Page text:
Conclusion: Walking speed and cardio-respiratory parameters evolution during 6MWT differ between COPD and CF patients.
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http://dx.doi.org/10.1016/j.gaitpost.2016.06.007DOI Listing
September 2016

Reliability and Reproducibility of Chest Wall Expansion Measurement in Young Healthy Adults.

J Manipulative Physiol Ther 2016 Jul-Aug;39(6):443-449. Epub 2016 Jun 23.

Université Catholique de Louvain, Institut de Recherche Expérimentale et Clinique (IREC), Pôle de Pneumologie, ORL & Dermatologie; Physiotherapist, cliniques universitaires Saint-Luc, Service de Pneumologie, Woluwe-Saint-Lambert, Belgium. Electronic address:

Objective: The purposes of this study were to (1) evaluate the reliability and reproducibility of chest expansion (CE) measurement on 2 different levels and (2) observe relationships between upper and lower CE measurements and lung function.

Methods: Fifty-three healthy subjects aged between 18 and 39 years were recruited. Chest expansion measurements were taken with a cloth tape measure at 2 levels of the rib cage (upper and lower). Reproducibility of the measurement was measured for 2 physiotherapists and on 2 different days. Lung function (ie, forced expiratory volume in 1 second [FEV1], forced vital capacity (FVC), vital capacity and, inspiratory capacity) was measured for all subjects by a spirometer (MEC Pocket-spiro USB100, Medical Electronic Construction, Brussels, Belgium).

Results: Upper CE was less than lower CE (5.4 cm and 6.4 cm, respectively; P < .001). Intrarater and interrater reliability were good for upper and lower CE. Reproducibility between physiotherapists was verified for both CE measurements. Reproducibility between days was only verified for upper CE. Sex influenced lower CE. Upper and lower CE values were correlated (r = 0.747; P < .01). Lower and upper CE were significantly and positively correlated with all lung function parameters and inspiratory muscle strength (moderately and weakly, respectively) except to inspiratory capacity for upper CE (P = .051) and for FEV1/FVC for both CE measurements.

Conclusion: Upper and lower CE measurements showed good intra- and interrater reliability and reproducibility in healthy subjects. Although both measurements were correlated with lung functions (ie, FEV1, FVC, and vital capacity), the findings of this study showed that upper CE measurements may be more useful in clinical practice to evaluate chest mobility and to give indirect information on lung volume function and inspiratory muscle strength.
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http://dx.doi.org/10.1016/j.jmpt.2016.05.004DOI Listing
March 2018

In Vitro Comparison of a Vibrating Mesh Nebulizer Operating in Inspiratory Synchronized and Continuous Nebulization Modes During Noninvasive Ventilation.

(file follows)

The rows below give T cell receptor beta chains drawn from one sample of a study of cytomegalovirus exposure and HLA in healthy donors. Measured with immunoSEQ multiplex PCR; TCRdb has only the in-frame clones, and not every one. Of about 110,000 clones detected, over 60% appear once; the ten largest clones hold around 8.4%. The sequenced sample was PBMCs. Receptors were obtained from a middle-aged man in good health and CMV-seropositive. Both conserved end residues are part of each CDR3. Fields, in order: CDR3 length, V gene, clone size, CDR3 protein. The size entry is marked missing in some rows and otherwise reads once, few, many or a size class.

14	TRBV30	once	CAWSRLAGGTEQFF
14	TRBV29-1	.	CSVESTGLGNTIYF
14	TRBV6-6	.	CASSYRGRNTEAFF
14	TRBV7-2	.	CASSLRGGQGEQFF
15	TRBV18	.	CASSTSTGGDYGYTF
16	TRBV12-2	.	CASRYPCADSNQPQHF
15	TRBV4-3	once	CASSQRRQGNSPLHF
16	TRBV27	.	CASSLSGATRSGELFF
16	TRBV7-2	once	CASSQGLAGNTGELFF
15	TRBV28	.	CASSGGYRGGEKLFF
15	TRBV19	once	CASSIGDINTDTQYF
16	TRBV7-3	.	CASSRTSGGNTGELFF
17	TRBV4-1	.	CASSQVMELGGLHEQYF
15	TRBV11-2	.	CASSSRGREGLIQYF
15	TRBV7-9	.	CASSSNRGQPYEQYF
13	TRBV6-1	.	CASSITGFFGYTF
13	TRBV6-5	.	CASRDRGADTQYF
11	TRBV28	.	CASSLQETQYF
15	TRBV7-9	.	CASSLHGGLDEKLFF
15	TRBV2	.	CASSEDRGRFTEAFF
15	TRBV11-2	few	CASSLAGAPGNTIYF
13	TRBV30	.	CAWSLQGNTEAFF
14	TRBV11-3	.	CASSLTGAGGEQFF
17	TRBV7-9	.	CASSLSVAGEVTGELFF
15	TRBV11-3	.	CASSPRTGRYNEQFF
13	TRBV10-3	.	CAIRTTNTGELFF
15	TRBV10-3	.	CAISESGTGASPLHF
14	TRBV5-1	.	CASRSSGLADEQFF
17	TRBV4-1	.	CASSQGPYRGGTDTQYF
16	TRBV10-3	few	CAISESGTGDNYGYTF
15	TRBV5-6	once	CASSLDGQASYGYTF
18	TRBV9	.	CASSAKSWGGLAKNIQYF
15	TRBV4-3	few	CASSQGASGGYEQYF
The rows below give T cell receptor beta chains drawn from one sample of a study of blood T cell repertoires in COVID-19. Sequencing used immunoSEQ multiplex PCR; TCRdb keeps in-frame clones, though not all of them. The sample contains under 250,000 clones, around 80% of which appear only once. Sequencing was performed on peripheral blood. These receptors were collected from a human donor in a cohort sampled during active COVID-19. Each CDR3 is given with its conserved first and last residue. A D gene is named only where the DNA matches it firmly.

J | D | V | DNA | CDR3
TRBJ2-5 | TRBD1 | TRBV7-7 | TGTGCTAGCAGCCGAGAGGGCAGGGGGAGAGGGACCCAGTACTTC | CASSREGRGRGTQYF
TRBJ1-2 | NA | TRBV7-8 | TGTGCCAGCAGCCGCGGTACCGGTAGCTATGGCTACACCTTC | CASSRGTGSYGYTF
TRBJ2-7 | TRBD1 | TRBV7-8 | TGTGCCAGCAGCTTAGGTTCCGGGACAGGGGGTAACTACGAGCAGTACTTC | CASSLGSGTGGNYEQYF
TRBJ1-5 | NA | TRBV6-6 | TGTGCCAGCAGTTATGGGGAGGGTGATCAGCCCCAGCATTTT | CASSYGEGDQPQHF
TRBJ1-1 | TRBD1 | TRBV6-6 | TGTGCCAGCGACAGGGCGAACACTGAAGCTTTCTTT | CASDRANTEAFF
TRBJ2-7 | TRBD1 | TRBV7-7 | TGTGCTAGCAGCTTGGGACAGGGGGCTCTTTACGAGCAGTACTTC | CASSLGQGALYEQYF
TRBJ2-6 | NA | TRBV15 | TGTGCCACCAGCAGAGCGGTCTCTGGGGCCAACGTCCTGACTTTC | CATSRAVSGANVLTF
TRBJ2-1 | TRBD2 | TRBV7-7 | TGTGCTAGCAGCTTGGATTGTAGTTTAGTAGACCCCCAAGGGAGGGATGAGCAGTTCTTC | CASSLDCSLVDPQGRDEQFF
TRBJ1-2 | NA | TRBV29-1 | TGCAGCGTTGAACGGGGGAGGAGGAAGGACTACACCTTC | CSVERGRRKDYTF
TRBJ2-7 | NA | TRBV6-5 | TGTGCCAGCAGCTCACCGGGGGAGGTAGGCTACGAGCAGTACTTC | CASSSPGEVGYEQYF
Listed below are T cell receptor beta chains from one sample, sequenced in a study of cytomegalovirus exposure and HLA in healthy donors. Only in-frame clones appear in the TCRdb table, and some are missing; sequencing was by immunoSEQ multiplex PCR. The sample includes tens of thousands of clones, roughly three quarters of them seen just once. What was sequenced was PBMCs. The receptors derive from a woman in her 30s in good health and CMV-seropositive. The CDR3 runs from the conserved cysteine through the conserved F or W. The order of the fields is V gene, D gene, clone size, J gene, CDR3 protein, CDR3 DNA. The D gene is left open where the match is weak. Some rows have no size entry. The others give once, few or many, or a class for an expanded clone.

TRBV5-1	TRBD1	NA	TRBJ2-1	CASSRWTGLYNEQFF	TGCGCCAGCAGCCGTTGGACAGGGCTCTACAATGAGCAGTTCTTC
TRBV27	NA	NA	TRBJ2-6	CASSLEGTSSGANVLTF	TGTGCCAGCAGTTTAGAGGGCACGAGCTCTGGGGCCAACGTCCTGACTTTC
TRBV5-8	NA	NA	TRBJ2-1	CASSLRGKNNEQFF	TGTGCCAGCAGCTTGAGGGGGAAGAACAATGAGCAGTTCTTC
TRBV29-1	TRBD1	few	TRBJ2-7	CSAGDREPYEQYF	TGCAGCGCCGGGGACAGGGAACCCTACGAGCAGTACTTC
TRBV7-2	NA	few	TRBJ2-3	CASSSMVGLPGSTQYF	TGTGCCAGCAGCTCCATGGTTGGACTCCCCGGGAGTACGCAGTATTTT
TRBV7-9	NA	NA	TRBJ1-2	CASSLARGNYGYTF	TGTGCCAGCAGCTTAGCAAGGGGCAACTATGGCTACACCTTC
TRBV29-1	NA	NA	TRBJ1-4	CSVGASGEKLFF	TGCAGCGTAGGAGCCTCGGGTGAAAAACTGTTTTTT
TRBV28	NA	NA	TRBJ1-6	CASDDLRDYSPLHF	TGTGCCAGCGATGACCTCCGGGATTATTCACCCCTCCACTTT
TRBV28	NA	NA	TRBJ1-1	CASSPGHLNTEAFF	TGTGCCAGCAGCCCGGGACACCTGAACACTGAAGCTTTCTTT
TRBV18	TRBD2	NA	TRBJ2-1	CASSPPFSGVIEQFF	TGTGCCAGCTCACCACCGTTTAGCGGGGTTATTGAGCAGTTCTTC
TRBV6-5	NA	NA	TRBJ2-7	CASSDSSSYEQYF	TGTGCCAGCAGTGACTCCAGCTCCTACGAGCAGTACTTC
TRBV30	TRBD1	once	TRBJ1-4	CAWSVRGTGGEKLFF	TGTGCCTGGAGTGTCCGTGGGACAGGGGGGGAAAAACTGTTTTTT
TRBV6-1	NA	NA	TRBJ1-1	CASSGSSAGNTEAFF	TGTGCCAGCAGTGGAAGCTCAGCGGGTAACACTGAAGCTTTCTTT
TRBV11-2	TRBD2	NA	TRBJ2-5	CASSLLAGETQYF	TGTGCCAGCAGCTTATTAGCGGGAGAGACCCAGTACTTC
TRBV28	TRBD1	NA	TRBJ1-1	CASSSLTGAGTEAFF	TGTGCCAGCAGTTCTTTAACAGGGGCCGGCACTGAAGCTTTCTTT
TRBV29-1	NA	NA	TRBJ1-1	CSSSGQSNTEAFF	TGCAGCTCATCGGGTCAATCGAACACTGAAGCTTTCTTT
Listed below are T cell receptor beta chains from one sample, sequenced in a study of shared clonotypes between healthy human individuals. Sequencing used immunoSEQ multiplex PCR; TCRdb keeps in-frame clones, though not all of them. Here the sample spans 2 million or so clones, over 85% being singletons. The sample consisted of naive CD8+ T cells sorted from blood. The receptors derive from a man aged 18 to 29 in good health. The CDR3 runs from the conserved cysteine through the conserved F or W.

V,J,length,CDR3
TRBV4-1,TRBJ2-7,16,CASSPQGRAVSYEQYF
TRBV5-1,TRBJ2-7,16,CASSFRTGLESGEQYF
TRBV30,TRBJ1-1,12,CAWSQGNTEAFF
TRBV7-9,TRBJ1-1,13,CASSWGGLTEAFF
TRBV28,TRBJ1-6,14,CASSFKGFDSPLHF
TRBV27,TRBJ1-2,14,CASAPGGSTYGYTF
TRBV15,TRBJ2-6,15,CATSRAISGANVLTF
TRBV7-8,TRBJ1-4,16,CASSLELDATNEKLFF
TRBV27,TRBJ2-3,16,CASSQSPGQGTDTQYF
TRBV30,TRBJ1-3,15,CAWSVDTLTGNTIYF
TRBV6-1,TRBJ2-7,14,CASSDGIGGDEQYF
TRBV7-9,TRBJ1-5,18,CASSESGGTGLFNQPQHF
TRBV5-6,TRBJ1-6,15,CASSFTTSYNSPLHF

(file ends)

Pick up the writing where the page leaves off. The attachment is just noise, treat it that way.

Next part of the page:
J Aerosol Med Pulm Drug Deliv 2016 08 16;29(4):328-36. Epub 2016 Jun 16.

6 Cliniques Universitaires Saint-Luc, Service de Pneumologie; Université Catholique de Louvain, Institut de Recherche Expérimentale et Clinique (IREC) , Pôle de Pneumologie, ORL & Dermatologie, Belgium .

Unlabelled: Backround: Coupling nebulization with noninvasive ventilation (NIV) has been shown to be effective in patients with respiratory diseases. However, a breath-synchronized nebulization option that could potentially improve drug delivery by limiting drug loss during exhalation is currently not available on bilevel ventilators. The aim of this in vitro study was to compare aerosol delivery of amikacin with a vibrating mesh nebulizer coupled to a single-limb circuit bilevel ventilator, using conventional continuous (Conti-Neb) and experimental inspiratory synchronized (Inspi-Neb) nebulization modes.

Methods: Using an adult lung bench model of NIV, we tested a vibrating mesh device coupled with a bilevel ventilator in both nebulization modes. Inspi-Neb delivered aerosol only during the whole inspiratory phase, whereas Conti-Neb delivered aerosol continuously. The nebulizer was charged with amikacin solution (250 mg/3 mL) and placed at two different positions: between the lung and exhalation port and between the ventilator and exhalation port. Inhaled, expiratory wasted and circuit lost doses were assessed by residual gravimetric method. Particle size distribution of aerosol delivered at the outlet of the ventilator circuit during both nebulization modes was measured by laser diffraction method.

Results: Regardless of the nebulizer position, Inspi-Neb produced higher inhaled dose (p < 0.01; +6.3% to +16.8% of the nominal dose), lower expiratory wasted dose (p < 0.05; -2.7% to -42.6% of the nominal dose), and greater respirable dose (p < 0.01; +8.4% to +15.2% of the nominal dose) than Conti-Neb. The highest respirable dose was found with the nebulizer placed between the lung and exhalation port (48.7% ± 0.3% of the nominal dose).

Conclusions: During simulated NIV with a single-limb circuit bilevel ventilator, the use of inspiratory synchronized vibrating mesh nebulization improves respirable dose and reduces drug loss of amikacin compared with continuous vibrating mesh nebulization.
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http://dx.doi.org/10.1089/jamp.2015.1243DOI Listing
August 2016

Randomized Controlled Trial of the Effect of Inspiratory Muscle Training and Incentive Spirometry on Respiratory Muscle Strength, Chest Wall Expansion, and Lung Function in Elderly Adults.

J Am Geriatr Soc 2016 05;64(5):1128-30

Institut de Recherche Expérimentale et Clinique, Pôle de Pneumologie, ORL & Dermatologie, Université Catholique de Louvain, Brussels, Belgium.

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http://dx.doi.org/10.1111/jgs.14097DOI Listing
May 2016